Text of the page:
At Texas Quail Farms, tour members were given an overview of facility operations and food quality inspections, and were treated to samples of grilled quail. The farm, which currently hatches about 20,000 quail per week, touts itself as the "only state-inspected quail processing plant in Texas," producing several quail products, including whole birds, semi-boneless partial birds, quail eggs and bacon-wrapped breasts and legs.

"These farm tours are an opportunity for people in the food industry to see how our product is grown and what safety precautions we take to ensure its quality," said Todd Smith, Texas Quail Farms president. "As a small producer we're interested in exposure and Texas AgriLife Extension and the Texas Department of Agriculture help us tremendously in getting exposure of our products to consumers, chefs and restaurants."

Connie Sheppard, an AgiLife Extension family and consumer sciences agent for Bexar County who helped coordinate the tour, said buying locally also provides nutritional and environmental benefits.

"Buying vegetables locally and seasonally provides the consumer with fresh food at the peak of its nutritional value," Sheppard said. "It also helps the environment in that buying locally means less transportation, which means using less fuel and leaving a smaller carbon footprint."

She added that buying locally also benefits area growers and their communities by helping supporting the local economy and helping keep jobs in Texas.

Steven McHugh, chef and business partner of New Orleans chef and restaurateur John Besh, agreed that buying locally is an important aspect of supporting the community in which restaurants operate.

"John is very interested in supporting the communities served by his restaurants," McHugh said. "We're hoping to utilize as many locally produced items as possible in the menu, as well as to give a Texas flavor to one or two of the menu items we'll be offering."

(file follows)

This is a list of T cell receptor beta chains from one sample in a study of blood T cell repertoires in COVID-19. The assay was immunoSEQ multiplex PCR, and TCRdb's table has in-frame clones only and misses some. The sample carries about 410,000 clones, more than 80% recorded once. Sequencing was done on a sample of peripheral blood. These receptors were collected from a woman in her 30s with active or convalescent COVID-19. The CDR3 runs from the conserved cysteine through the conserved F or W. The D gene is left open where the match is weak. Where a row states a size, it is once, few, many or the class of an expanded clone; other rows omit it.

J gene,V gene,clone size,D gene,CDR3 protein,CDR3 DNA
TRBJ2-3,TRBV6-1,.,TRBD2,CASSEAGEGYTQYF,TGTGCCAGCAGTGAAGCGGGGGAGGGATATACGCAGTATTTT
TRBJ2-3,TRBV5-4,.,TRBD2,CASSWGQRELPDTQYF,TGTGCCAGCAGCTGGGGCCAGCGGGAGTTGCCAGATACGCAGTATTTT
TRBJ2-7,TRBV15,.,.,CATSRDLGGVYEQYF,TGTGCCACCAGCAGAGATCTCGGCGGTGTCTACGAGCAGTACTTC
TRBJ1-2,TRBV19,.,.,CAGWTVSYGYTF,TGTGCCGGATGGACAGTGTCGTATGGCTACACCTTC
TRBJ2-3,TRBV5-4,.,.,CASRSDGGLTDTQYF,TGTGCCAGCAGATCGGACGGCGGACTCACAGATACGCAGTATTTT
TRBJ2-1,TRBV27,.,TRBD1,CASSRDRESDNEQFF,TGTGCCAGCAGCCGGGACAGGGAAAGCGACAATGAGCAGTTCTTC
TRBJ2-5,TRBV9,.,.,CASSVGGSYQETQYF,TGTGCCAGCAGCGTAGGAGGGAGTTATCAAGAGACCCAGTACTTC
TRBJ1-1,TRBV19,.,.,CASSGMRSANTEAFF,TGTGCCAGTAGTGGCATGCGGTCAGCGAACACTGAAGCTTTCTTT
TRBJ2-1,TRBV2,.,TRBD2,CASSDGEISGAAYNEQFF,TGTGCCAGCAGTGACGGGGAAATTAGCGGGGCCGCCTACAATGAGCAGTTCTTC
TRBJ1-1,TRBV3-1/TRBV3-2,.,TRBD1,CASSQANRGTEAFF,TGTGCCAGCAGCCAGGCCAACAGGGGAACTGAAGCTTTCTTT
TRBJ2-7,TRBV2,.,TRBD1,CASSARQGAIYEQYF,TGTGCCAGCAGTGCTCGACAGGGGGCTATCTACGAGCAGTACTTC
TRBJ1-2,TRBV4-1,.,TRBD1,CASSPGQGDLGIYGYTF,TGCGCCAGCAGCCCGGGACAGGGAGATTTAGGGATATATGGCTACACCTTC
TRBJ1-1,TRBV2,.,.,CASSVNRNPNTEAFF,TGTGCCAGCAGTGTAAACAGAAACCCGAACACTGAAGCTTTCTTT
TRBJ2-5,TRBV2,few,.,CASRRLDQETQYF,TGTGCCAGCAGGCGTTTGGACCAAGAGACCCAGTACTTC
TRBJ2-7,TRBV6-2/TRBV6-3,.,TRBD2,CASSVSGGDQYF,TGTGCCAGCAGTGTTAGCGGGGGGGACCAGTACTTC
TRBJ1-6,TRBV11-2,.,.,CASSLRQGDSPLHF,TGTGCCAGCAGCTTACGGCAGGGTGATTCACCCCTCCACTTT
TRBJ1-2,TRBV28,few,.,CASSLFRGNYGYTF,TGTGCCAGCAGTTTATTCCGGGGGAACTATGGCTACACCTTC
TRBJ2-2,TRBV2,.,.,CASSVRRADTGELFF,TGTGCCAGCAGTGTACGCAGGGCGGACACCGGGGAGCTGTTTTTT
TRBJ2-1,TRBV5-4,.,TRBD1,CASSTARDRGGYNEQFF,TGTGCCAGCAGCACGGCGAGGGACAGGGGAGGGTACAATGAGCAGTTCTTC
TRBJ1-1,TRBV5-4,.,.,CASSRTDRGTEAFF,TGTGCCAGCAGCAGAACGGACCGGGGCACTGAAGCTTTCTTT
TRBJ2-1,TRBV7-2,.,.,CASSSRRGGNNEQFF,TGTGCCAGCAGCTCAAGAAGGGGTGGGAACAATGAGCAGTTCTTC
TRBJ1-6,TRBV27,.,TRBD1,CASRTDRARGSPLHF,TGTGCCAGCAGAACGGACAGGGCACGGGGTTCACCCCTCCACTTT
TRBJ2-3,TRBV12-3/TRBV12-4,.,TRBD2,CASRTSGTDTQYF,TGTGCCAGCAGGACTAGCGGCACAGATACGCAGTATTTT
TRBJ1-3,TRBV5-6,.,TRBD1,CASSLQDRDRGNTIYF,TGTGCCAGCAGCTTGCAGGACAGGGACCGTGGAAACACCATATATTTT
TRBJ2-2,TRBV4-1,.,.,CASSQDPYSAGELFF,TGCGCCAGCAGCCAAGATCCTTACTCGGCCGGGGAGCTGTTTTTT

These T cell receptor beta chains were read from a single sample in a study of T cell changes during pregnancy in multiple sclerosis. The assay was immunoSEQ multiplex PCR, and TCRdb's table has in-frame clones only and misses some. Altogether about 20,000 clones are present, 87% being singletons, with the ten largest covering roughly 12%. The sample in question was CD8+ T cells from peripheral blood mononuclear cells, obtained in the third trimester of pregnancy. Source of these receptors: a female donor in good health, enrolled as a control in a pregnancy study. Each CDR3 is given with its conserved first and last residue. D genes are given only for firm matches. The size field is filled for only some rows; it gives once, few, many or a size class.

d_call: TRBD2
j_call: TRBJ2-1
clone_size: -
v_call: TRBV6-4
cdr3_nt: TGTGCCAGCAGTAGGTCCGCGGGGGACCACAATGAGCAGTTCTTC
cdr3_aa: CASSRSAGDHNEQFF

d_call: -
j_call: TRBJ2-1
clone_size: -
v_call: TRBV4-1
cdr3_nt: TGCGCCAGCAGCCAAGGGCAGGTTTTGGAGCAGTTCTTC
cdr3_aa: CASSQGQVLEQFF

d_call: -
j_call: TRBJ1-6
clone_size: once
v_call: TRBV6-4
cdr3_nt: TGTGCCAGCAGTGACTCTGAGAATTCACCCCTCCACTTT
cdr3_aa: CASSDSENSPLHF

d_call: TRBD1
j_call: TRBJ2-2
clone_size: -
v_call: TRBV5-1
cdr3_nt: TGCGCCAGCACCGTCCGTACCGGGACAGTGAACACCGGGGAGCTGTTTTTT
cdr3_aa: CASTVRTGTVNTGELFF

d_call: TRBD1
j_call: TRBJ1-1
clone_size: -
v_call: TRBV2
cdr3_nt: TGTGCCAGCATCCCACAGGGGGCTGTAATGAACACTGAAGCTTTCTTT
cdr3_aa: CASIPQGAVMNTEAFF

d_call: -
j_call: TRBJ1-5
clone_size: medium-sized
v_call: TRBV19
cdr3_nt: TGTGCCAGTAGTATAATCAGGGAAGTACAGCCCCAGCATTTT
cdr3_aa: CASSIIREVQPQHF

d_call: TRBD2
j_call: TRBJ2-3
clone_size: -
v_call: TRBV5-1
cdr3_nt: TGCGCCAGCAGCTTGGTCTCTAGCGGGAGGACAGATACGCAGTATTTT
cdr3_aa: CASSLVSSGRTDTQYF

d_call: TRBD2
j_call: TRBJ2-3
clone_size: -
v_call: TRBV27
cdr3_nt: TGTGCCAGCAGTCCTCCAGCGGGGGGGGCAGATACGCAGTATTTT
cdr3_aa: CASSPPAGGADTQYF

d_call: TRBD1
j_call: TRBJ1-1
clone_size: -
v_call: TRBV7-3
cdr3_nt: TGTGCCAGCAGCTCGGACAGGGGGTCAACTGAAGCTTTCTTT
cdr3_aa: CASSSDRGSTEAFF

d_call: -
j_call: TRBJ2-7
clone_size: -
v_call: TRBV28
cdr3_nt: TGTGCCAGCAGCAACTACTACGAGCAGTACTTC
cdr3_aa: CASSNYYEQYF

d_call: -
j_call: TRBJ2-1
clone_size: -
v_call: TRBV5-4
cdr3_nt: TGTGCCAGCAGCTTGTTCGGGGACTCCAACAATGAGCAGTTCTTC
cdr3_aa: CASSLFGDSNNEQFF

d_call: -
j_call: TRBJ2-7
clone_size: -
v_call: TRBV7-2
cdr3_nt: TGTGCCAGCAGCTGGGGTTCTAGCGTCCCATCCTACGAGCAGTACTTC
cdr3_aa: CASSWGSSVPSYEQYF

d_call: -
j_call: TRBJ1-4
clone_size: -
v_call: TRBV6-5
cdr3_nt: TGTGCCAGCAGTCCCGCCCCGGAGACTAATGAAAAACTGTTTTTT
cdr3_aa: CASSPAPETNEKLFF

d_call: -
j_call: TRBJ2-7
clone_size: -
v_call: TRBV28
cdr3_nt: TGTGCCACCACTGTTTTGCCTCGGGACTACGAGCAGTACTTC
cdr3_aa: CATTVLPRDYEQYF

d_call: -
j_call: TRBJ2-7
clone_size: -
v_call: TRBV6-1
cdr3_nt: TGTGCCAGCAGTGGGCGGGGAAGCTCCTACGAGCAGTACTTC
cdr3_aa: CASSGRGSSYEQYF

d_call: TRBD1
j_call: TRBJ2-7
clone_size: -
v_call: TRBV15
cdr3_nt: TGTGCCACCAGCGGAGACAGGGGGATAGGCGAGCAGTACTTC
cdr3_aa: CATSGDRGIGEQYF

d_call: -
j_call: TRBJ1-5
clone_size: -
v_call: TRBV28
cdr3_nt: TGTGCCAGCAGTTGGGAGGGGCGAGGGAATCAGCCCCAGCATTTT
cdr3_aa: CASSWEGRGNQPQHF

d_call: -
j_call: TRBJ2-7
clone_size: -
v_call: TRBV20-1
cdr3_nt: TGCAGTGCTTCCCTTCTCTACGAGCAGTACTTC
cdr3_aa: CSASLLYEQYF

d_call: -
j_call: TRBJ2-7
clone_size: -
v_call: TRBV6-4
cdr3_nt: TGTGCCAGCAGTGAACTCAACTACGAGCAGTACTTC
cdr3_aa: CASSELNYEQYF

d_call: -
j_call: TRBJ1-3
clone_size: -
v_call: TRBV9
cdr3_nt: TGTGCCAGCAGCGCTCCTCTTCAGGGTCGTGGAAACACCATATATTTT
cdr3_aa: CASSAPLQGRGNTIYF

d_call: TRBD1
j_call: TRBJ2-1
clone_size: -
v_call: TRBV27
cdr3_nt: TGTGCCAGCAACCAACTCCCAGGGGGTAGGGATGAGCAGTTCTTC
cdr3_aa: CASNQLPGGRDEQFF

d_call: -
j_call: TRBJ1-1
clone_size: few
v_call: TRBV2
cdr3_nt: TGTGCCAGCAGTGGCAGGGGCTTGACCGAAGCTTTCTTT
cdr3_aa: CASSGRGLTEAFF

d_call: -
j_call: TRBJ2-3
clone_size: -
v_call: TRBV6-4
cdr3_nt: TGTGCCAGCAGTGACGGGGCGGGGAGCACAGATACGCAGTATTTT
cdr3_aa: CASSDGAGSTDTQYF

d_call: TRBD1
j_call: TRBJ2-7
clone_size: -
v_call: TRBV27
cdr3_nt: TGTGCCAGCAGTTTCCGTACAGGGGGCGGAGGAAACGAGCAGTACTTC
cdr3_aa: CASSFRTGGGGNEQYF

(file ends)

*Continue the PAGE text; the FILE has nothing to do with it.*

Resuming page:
Di-Anna Arias, director of sales and marketing for Don Strange, said the tours are an excellent opportunity for learning more about the food industry and generating new ideas.

"We’re always looking for new menu items and for the inspiration behind them, and these tours are a great way help find that inspiration," she said. "In this industry, you've got to keep things new and fresh, and the tours are a good way to become educated on what's out there in the way of new and interesting items that are available locally."

Magaro said everyone involved benefits from the tours.

"From farmers and ranchers to specialty food and beverage companies, connecting with these chefs provides opportunities for lasting business and personal relationships, and helps provide the spark to ignite the creative energies of our area chefs," she said. "And ultimately, the consumer is able to enjoy the fruits of this labor."

Magaro said the next tour will take place June 8 in Travis County and will that this will be the first time the tour has been offered in that area.

She added that chefs and restaurant owners should contact their area Texas Department of Agriculture office for more information on the Chef's Farm Tour.